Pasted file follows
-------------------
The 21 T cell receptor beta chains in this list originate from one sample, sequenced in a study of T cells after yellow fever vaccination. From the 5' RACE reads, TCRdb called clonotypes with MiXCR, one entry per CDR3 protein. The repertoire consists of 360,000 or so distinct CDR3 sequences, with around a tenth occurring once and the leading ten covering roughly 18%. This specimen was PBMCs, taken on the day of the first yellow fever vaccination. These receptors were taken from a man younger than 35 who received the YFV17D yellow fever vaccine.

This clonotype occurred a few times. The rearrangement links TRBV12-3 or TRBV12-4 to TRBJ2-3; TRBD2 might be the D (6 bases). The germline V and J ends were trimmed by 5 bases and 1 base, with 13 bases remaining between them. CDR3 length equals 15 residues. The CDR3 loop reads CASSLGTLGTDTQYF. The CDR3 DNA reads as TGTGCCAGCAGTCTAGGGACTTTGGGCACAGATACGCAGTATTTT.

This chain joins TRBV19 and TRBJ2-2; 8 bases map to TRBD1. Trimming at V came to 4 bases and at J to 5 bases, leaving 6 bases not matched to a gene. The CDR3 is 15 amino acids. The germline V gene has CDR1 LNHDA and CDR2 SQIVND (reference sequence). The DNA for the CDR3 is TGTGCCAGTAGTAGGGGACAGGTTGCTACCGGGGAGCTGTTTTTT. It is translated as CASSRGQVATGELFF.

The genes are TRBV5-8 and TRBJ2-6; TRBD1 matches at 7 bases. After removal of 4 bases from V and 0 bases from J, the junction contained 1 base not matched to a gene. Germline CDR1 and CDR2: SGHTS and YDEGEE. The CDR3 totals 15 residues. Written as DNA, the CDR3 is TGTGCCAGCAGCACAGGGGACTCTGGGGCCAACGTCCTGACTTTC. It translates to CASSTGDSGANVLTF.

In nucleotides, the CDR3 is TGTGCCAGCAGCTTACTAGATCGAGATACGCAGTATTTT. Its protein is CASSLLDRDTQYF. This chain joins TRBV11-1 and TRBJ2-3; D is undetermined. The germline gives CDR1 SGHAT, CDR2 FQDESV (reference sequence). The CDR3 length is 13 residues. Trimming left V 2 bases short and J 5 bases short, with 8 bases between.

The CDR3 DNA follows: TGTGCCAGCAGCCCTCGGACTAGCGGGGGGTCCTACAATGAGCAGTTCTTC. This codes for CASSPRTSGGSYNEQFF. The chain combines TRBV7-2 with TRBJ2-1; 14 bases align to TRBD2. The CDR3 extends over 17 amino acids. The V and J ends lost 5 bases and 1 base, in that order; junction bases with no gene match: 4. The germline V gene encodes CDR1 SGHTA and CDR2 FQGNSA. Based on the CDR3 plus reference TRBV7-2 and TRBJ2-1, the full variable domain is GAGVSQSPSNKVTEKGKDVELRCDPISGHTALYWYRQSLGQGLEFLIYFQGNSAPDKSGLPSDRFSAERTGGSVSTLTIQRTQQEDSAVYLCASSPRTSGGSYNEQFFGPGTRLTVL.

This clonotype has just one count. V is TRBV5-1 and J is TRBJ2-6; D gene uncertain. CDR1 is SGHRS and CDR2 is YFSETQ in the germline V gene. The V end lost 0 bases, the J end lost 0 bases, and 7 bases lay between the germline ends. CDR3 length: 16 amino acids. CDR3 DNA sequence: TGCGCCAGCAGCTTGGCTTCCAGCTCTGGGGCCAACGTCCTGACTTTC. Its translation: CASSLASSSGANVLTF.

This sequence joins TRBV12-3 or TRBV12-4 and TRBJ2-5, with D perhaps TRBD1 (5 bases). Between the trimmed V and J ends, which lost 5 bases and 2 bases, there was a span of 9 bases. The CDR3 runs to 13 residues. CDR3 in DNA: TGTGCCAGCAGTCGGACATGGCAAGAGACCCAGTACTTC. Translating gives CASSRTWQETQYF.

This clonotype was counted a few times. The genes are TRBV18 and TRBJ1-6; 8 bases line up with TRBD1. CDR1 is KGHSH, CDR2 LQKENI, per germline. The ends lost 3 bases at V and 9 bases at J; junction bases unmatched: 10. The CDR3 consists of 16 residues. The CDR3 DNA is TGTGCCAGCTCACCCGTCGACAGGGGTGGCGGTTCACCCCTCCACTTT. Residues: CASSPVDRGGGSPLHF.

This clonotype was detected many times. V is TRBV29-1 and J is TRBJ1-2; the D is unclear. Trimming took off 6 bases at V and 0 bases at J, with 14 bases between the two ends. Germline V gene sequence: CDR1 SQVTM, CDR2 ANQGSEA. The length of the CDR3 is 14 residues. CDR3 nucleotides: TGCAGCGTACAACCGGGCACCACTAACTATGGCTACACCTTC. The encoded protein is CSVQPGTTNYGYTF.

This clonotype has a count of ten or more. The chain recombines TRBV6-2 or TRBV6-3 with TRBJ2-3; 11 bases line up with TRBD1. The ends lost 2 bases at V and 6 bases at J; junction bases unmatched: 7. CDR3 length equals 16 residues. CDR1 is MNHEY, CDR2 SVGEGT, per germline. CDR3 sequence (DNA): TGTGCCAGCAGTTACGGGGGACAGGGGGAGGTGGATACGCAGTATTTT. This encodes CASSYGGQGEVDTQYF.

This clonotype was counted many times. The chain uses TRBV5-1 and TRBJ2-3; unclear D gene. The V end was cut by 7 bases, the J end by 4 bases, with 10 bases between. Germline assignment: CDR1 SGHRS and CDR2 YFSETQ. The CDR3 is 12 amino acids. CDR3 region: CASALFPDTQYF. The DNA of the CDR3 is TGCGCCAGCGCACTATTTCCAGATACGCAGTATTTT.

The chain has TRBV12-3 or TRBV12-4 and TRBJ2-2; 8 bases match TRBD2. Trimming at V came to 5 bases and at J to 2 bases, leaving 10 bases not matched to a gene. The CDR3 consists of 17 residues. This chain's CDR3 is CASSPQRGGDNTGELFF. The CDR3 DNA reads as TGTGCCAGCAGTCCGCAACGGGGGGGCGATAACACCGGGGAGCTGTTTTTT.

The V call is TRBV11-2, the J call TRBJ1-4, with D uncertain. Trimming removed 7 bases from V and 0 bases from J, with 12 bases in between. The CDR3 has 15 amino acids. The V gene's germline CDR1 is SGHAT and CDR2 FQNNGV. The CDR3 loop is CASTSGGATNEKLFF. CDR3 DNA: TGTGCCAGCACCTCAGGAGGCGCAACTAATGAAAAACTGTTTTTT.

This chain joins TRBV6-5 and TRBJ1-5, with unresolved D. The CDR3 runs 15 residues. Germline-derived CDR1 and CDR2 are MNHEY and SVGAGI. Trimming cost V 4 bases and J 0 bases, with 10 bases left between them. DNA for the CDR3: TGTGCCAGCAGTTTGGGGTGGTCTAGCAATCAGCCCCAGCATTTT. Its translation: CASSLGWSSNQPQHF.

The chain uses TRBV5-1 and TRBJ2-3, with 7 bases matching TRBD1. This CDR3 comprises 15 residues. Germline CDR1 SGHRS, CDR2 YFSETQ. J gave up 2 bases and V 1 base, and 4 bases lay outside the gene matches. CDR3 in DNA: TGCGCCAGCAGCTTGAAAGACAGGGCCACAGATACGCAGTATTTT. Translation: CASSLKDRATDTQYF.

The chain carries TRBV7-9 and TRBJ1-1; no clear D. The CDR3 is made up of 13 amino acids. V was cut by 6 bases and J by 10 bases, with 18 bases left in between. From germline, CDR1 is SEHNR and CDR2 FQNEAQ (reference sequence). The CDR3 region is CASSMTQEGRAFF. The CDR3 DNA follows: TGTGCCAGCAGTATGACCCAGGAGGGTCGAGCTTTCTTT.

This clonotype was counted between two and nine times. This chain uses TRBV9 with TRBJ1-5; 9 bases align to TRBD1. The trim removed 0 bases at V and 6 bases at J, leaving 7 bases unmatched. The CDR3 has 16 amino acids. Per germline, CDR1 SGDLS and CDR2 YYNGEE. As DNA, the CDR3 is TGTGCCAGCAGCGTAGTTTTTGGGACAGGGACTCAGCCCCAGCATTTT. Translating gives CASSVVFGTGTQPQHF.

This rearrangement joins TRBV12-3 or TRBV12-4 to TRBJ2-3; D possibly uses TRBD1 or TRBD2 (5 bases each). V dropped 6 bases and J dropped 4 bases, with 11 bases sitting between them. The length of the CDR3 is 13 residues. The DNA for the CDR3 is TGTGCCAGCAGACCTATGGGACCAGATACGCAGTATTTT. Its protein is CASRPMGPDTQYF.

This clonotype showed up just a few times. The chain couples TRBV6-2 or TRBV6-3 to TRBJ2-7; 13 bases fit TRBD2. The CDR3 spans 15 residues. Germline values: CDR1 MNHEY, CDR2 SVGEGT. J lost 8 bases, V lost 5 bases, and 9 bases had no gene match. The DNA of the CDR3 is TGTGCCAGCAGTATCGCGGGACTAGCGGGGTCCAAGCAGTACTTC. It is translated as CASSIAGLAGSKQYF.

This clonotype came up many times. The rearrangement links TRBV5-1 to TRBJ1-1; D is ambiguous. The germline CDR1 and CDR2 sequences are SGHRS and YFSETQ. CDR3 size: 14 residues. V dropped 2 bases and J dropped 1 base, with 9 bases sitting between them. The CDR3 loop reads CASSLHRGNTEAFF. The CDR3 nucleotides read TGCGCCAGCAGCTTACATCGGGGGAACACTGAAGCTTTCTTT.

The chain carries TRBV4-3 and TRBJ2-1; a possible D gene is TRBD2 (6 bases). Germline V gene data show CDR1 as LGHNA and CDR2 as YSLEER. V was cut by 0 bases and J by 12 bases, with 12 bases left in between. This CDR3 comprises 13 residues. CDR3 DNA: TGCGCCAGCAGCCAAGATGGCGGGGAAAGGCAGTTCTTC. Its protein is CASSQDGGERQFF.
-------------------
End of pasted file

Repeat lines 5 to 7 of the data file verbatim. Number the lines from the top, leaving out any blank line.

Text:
In nucleotides, the CDR3 is TGTGCCAGCAGCTTACTAGATCGAGATACGCAGTATTTT. Its protein is CASSLLDRDTQYF. This chain joins TRBV11-1 and TRBJ2-3; D is undetermined. The germline gives CDR1 SGHAT, CDR2 FQDESV (reference sequence). The CDR3 length is 13 residues. Trimming left V 2 bases short and J 5 bases short, with 8 bases between.

The CDR3 DNA follows: TGTGCCAGCAGCCCTCGGACTAGCGGGGGGTCCTACAATGAGCAGTTCTTC. This codes for CASSPRTSGGSYNEQFF. The chain combines TRBV7-2 with TRBJ2-1; 14 bases align to TRBD2. The CDR3 extends over 17 amino acids. The V and J ends lost 5 bases and 1 base, in that order; junction bases with no gene match: 4. The germline V gene encodes CDR1 SGHTA and CDR2 FQGNSA. Based on the CDR3 plus reference TRBV7-2 and TRBJ2-1, the full variable domain is GAGVSQSPSNKVTEKGKDVELRCDPISGHTALYWYRQSLGQGLEFLIYFQGNSAPDKSGLPSDRFSAERTGGSVSTLTIQRTQQEDSAVYLCASSPRTSGGSYNEQFFGPGTRLTVL.

This clonotype has just one count. V is TRBV5-1 and J is TRBJ2-6; D gene uncertain. CDR1 is SGHRS and CDR2 is YFSETQ in the germline V gene. The V end lost 0 bases, the J end lost 0 bases, and 7 bases lay between the germline ends. CDR3 length: 16 amino acids. CDR3 DNA sequence: TGCGCCAGCAGCTTGGCTTCCAGCTCTGGGGCCAACGTCCTGACTTTC. Its translation: CASSLASSSGANVLTF.